Bell Media Files with CRTC for Channel Category Changes

juillet 23, 2015

Bell Media says it is willing to forgo its must-carry status for eight specialty channels ahead of the introduction of pick-and-pay next March in order to ready itself for the new competitive market. The media co has requested the licences for eight of its Category A channels be converted to Category B offerings. It affects Bravo!, The Comedy Network, Discovery Channel, E!, MTV (Canada), M3, Much and Space.

The requested change was planned for the channels’ 2017 licence renewal process, but with genre protection dropped in the wake of Let’s Talk TV, the conversion was expedited, the company noted in its application. At issue are exhibition requirements for Canadian content.

With genre protection dropped and a new playing field levelled, Bell Media’s request to change its licence categories will see it meet a reduced standard for Canadian content exhibition. However, it noted that because each of the channels are highly subscribed (over a million subscribers), they will maintain their historic CPE levels, including PNI requirements.

“This approach would ensure that there will not be a loss to the investment of Canadian productions including independent productions to the broadcasting system,” its application noted. Current exhibition requirements for Category A services are set based on the conditions of licence, with most requiring 50% of broadcasted content in the day and night be Canadian.

The disparity of licence conditions between channels was noted by the media caster, pointing to Discovery’s requirement to devote 60% of the broadcast week to Canadian programs and 50% of the evening broadcast period, while Shaw Media’s History has requirements that are 10% less. It notes that Category B channels have a standard requirement across the board, 35% for both the evening broadcast period and overall.

Both Category A and Category B channels will have an overall exhibition requirement of 35% when licences are renewed in August 2017, but pick-and-pay will have already been phased in for over a year at that time. The media company argues that gap will hinder its ability to compete in the changing specialty landscape.

“With BDUs mandated to introduce more flexible packaging options for consumers by March 2016, continuing to require specialty Category A services to operate with high exhibition requirements will greatly limit these services’ ability to evolve to meet audience needs and successfully compete without genre protection,” according to the supporting document. “The inability of certain discretionary services to manage the transition to a more competitive licensing and carriage environment could set them back significantly and the damage could be permanent,” according to Bell Media’s request to the CRTC.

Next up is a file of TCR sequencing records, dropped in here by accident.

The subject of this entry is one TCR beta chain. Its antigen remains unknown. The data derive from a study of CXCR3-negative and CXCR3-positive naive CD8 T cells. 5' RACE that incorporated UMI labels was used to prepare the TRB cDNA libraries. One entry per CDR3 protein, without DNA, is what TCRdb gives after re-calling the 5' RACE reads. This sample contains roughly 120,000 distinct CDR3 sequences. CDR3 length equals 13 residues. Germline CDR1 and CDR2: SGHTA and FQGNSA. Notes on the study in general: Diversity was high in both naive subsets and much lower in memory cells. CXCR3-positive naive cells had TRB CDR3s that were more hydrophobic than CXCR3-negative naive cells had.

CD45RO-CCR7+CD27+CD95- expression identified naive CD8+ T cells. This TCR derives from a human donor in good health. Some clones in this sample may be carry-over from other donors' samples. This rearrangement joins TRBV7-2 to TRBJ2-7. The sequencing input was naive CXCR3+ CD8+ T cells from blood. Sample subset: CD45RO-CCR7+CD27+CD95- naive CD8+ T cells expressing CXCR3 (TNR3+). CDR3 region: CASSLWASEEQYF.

“The success of these services in the long term should be dictated by consumer demand based on the quality of the programming on offer, not regulatory engineering – clearly, a level playing field is needed.” If granted the change to Category B services, Bell Media’s channels would forego their must-carry status. And because each of the channels has more than one million subscribers, each would continue to contribute to the Bell Media Group at its historic Canadian programming expenditure level.

“By converting the services to specialty Category B services, Bell is willing to assume the risk of no longer having guaranteed carriage for these services,” according to the media co’s note to the CRTC. “However, we believe these services will have the best opportunity to succeed if they are able to accomplish what the Commission has set out to do with the elimination of genre protection, which is to give services greater flexibility to create and acquire programming that will best serve their audiences.” Interventions and comments on Bell Media’s application to change eight of its specialty channels from Category A to Category B are being accepted until August 19.

– From Media in Canada

On Screen Manitoba remercie ses partenaires pour leurs soutiens